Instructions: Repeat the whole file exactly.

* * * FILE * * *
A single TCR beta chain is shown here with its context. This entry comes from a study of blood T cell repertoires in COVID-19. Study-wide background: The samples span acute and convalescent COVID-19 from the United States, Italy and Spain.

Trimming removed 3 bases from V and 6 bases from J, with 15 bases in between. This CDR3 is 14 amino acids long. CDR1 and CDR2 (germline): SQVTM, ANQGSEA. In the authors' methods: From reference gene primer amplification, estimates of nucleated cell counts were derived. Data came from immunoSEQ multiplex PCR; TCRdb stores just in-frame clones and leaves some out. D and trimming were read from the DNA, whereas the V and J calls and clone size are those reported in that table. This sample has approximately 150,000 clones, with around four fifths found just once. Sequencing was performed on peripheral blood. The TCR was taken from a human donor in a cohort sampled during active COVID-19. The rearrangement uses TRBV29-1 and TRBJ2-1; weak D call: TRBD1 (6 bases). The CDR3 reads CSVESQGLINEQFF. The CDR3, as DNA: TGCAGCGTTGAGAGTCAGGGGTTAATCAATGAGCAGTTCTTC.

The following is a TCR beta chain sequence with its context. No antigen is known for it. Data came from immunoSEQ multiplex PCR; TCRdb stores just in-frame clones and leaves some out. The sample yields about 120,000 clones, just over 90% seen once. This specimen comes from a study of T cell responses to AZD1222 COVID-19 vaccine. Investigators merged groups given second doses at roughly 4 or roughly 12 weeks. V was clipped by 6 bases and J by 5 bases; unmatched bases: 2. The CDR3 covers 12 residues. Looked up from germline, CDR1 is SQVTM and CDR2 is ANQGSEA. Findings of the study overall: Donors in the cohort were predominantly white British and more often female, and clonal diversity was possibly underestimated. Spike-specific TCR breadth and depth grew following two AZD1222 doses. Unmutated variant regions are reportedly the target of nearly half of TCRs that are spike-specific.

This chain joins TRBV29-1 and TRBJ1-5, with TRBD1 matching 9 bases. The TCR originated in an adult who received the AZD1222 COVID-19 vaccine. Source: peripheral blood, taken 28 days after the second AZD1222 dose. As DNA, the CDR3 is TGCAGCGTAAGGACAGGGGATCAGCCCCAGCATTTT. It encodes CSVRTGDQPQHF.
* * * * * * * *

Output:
A single TCR beta chain is shown here with its context. This entry comes from a study of blood T cell repertoires in COVID-19. Study-wide background: The samples span acute and convalescent COVID-19 from the United States, Italy and Spain.

Trimming removed 3 bases from V and 6 bases from J, with 15 bases in between. This CDR3 is 14 amino acids long. CDR1 and CDR2 (germline): SQVTM, ANQGSEA. In the authors' methods: From reference gene primer amplification, estimates of nucleated cell counts were derived. Data came from immunoSEQ multiplex PCR; TCRdb stores just in-frame clones and leaves some out. D and trimming were read from the DNA, whereas the V and J calls and clone size are those reported in that table. This sample has approximately 150,000 clones, with around four fifths found just once. Sequencing was performed on peripheral blood. The TCR was taken from a human donor in a cohort sampled during active COVID-19. The rearrangement uses TRBV29-1 and TRBJ2-1; weak D call: TRBD1 (6 bases). The CDR3 reads CSVESQGLINEQFF. The CDR3, as DNA: TGCAGCGTTGAGAGTCAGGGGTTAATCAATGAGCAGTTCTTC.

The following is a TCR beta chain sequence with its context. No antigen is known for it. Data came from immunoSEQ multiplex PCR; TCRdb stores just in-frame clones and leaves some out. The sample yields about 120,000 clones, just over 90% seen once. This specimen comes from a study of T cell responses to AZD1222 COVID-19 vaccine. Investigators merged groups given second doses at roughly 4 or roughly 12 weeks. V was clipped by 6 bases and J by 5 bases; unmatched bases: 2. The CDR3 covers 12 residues. Looked up from germline, CDR1 is SQVTM and CDR2 is ANQGSEA. Findings of the study overall: Donors in the cohort were predominantly white British and more often female, and clonal diversity was possibly underestimated. Spike-specific TCR breadth and depth grew following two AZD1222 doses. Unmutated variant regions are reportedly the target of nearly half of TCRs that are spike-specific.

This chain joins TRBV29-1 and TRBJ1-5, with TRBD1 matching 9 bases. The TCR originated in an adult who received the AZD1222 COVID-19 vaccine. Source: peripheral blood, taken 28 days after the second AZD1222 dose. As DNA, the CDR3 is TGCAGCGTAAGGACAGGGGATCAGCCCCAGCATTTT. It encodes CSVRTGDQPQHF.